Are We Humans An “Invasive Species”?

By Donald A. Collins | 9 May 2020
Church and State

(Photo: Michael Candelori / Flickr / CC BY 2.0)

The National Wildlife Federation tells us that in nature an “‘Invasive species’—they may not sound very threatening, but these invaders, large and small, have devastating effects on wildlife.”

The article continues, saying, “Invasive species are among the leading threats to native wildlife. Approximately 42 percent of threatened or endangered species are at risk due to invasive species.

“Human health and economies are also at risk from invasive species. The impacts of invasive species on our natural ecosystems and economy cost billions of dollars each year. Many of our commercial, agricultural, and recreational activities depend on healthy native ecosystems.”

The NWF article then asks a key question: What Makes a Species “Invasive”? It says:

An invasive species can be any kind of living organism—an amphibian (like the cane toad), plant, insect, fish, fungus, bacteria, or even an organism’s seeds or eggs—that is not native to an ecosystem and causes harm. They can harm the environment, the economy, or even human health. Species that grow and reproduce quickly, and spread aggressively, with potential to cause harm, are given the label “invasive.”

An invasive species does not have to come from another country. For example, lake trout are native to the Great Lakes, but are considered to be an invasive species in Yellowstone Lake in Wyoming because they compete with native cutthroat trout for habitat.”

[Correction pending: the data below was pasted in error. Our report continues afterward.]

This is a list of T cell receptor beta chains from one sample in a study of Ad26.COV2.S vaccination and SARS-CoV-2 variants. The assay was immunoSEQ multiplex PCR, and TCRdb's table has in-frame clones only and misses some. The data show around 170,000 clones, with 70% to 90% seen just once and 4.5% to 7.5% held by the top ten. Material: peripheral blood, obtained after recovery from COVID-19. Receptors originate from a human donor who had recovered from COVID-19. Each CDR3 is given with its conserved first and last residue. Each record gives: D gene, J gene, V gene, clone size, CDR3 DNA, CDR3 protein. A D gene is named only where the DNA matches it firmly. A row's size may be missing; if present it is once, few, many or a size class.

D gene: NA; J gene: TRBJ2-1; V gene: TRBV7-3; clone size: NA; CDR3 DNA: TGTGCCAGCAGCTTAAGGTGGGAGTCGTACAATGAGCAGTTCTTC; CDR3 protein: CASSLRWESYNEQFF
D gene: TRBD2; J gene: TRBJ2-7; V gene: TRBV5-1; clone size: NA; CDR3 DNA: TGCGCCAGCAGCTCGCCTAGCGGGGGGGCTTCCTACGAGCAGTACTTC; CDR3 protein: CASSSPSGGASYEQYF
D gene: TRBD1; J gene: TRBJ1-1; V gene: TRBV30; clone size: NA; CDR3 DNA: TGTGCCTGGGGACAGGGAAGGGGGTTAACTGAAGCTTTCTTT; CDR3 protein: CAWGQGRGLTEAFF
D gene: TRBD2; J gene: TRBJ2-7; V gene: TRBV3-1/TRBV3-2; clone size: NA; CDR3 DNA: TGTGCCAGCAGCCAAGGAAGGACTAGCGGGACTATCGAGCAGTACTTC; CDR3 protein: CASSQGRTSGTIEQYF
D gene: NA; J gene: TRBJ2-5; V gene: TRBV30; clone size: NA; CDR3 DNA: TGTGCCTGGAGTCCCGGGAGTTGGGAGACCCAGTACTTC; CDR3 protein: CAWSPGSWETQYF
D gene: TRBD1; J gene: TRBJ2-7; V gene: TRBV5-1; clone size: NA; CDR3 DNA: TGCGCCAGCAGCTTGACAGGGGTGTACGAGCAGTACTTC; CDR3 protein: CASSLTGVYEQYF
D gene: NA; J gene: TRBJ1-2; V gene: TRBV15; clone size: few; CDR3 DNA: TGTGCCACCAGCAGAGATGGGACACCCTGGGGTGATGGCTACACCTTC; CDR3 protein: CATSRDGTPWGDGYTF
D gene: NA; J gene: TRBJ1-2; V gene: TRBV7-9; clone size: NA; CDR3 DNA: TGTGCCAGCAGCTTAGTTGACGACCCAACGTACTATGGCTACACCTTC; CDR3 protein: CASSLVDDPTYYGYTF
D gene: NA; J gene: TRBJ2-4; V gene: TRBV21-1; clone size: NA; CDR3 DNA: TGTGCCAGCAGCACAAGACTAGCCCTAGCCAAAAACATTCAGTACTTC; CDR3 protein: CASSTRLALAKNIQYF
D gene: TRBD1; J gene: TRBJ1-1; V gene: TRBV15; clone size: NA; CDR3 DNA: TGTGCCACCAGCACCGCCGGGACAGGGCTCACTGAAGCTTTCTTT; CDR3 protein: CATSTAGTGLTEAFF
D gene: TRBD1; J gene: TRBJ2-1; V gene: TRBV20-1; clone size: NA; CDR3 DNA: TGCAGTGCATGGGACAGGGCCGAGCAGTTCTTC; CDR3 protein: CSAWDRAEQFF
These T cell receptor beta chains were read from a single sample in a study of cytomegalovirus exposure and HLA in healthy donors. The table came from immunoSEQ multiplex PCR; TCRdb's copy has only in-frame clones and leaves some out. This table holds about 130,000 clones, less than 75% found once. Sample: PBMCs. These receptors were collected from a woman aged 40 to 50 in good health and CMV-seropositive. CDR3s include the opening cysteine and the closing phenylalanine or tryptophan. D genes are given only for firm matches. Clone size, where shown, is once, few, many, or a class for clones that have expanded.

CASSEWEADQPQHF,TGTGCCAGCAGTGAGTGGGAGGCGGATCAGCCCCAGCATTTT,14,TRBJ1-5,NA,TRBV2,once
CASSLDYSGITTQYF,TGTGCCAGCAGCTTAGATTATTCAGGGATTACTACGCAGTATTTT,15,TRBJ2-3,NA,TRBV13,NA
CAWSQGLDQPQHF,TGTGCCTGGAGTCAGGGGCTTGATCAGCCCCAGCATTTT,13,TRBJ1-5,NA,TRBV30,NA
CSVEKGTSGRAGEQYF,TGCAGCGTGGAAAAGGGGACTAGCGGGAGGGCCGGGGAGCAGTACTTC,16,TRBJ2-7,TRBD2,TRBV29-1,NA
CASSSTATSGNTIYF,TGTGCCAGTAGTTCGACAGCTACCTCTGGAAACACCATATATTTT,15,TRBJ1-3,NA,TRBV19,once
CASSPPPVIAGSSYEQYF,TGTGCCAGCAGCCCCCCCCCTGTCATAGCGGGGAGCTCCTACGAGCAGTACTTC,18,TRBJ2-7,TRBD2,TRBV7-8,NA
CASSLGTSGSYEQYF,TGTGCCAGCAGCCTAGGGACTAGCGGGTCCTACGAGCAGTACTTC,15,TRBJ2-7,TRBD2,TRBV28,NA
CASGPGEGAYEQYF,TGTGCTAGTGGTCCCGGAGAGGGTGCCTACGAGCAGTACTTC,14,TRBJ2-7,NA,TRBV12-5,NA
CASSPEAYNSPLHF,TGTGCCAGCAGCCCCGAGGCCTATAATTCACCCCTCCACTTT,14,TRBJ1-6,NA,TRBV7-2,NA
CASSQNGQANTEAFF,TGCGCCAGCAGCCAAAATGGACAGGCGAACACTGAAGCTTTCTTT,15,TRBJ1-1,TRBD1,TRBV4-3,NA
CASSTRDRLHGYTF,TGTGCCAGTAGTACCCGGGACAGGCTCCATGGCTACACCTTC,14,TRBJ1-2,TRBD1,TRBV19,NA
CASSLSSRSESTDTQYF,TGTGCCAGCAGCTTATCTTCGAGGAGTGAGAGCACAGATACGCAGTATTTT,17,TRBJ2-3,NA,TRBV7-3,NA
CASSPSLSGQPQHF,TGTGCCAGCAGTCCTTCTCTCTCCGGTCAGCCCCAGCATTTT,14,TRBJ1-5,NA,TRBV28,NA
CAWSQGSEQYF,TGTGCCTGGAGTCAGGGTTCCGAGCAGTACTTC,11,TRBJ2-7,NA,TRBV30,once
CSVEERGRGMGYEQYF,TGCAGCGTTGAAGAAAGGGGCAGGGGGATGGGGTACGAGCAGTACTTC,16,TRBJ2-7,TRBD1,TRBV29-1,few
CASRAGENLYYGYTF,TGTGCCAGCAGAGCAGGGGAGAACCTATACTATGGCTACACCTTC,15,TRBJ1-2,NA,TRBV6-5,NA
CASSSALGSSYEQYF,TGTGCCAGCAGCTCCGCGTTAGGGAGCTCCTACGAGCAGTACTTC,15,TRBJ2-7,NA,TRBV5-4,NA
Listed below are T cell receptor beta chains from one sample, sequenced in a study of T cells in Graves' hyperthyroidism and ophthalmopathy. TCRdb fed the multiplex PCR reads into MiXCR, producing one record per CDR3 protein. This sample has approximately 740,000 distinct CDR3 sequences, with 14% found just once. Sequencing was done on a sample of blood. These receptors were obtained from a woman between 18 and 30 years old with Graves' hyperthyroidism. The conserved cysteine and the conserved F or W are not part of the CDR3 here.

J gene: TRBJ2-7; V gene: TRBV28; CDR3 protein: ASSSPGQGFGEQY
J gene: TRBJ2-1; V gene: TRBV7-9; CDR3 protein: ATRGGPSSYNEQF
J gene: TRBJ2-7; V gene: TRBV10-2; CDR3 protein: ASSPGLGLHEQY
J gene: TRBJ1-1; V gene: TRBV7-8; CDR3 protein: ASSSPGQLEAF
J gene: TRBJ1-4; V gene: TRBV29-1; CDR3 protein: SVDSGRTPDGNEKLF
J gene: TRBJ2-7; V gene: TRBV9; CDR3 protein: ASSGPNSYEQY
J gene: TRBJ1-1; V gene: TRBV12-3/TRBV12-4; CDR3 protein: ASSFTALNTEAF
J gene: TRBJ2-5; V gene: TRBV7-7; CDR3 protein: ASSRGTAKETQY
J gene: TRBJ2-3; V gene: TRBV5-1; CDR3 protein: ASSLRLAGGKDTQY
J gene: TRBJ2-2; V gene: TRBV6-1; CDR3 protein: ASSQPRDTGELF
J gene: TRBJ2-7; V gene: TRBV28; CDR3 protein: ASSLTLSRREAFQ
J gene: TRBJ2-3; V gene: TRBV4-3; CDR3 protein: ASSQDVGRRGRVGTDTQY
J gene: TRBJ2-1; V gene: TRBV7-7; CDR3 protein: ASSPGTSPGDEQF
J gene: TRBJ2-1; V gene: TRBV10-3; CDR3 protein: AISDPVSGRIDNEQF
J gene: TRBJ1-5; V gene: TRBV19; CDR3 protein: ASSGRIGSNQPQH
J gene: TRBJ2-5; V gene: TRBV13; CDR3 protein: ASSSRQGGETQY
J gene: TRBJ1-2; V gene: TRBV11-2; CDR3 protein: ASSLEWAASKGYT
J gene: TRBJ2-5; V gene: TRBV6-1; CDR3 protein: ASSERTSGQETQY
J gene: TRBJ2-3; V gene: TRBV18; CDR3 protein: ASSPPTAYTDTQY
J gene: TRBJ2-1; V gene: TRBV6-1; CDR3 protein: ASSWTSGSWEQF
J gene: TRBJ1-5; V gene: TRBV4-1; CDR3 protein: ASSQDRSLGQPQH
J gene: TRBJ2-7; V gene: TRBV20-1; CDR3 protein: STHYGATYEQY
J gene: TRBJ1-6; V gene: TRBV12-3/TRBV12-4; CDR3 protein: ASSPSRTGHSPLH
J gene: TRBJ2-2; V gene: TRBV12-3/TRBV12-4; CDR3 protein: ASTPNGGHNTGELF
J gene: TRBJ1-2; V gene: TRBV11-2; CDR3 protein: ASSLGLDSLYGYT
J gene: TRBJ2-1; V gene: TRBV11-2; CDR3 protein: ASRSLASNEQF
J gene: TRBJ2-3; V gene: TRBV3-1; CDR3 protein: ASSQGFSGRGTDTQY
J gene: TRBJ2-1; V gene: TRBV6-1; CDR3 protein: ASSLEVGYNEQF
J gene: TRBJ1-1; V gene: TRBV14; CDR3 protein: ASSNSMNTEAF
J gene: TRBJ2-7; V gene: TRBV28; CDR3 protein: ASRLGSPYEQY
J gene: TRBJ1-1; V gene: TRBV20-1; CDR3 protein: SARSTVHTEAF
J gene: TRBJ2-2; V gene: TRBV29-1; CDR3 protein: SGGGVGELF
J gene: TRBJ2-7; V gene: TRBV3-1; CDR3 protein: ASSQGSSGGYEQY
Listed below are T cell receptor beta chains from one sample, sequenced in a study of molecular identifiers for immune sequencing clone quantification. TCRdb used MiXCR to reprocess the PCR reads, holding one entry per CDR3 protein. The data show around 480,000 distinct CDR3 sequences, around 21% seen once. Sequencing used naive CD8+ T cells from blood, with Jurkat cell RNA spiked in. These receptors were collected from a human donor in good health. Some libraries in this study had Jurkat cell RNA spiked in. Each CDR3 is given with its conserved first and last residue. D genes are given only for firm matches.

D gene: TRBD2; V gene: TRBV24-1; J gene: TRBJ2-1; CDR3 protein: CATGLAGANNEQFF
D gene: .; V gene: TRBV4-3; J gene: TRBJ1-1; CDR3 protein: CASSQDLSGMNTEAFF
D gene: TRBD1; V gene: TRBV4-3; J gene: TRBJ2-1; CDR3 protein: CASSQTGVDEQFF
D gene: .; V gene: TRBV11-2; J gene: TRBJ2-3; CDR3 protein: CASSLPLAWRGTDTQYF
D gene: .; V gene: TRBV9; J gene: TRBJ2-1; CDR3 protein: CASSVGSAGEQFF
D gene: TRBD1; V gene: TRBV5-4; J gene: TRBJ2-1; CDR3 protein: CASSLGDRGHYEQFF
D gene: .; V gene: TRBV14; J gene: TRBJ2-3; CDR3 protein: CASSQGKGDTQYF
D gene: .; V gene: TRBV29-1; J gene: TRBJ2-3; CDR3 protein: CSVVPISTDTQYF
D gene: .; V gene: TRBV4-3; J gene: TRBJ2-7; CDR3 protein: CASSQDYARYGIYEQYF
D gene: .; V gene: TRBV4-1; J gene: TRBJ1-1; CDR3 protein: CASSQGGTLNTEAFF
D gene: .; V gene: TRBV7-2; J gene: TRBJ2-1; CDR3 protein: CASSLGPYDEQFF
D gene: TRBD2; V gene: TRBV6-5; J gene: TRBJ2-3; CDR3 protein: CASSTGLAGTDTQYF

Read the whole piece here.

So now to us:

What percentage of us in the richest country in the world are living paycheck to paycheck? Many! Are we invasive consumers? Do we think at all about our use or misuse of planetary resources? Are we aware that in my 89 years of life our human numbers have gone from 2 billion to almost 8 billion?

Jim Kramer, my favorite stock market voice who hosts Mad Money beginning at 6 pm Eastern time on CNBC, was interviewing the CEO of a company that makes ersatz meat, called Beyond Meat.

Meat shortages are increasing and likely to continue even if the meat producers now shut down comes back.

Jim’s question to the ersatz meat guy was roughly as I recall, “Can your firm ramp up to meet the increased demand?” After which Jim noted in an almost sidebar comment that the planet will have 10 billion people by 2050. As if that meant nothing but more good growth.

We know the world’s aquafers are being rapidly depleted and desertification is a common phenomenon around the world but still the call for more growth is unceasing!

On TV one morning recently the announcer bemoaned the fact that big African Game park tourism was down but now it has been replaced by virtual game tours where guides go out and film what they find and simulcast it for paying at home clients.

The media daily shows us scenes of the growing anger of unserved millions of people, but achievable fixes for their plight are not offered even though we know that more violence and civil disruption is spreading rapidly.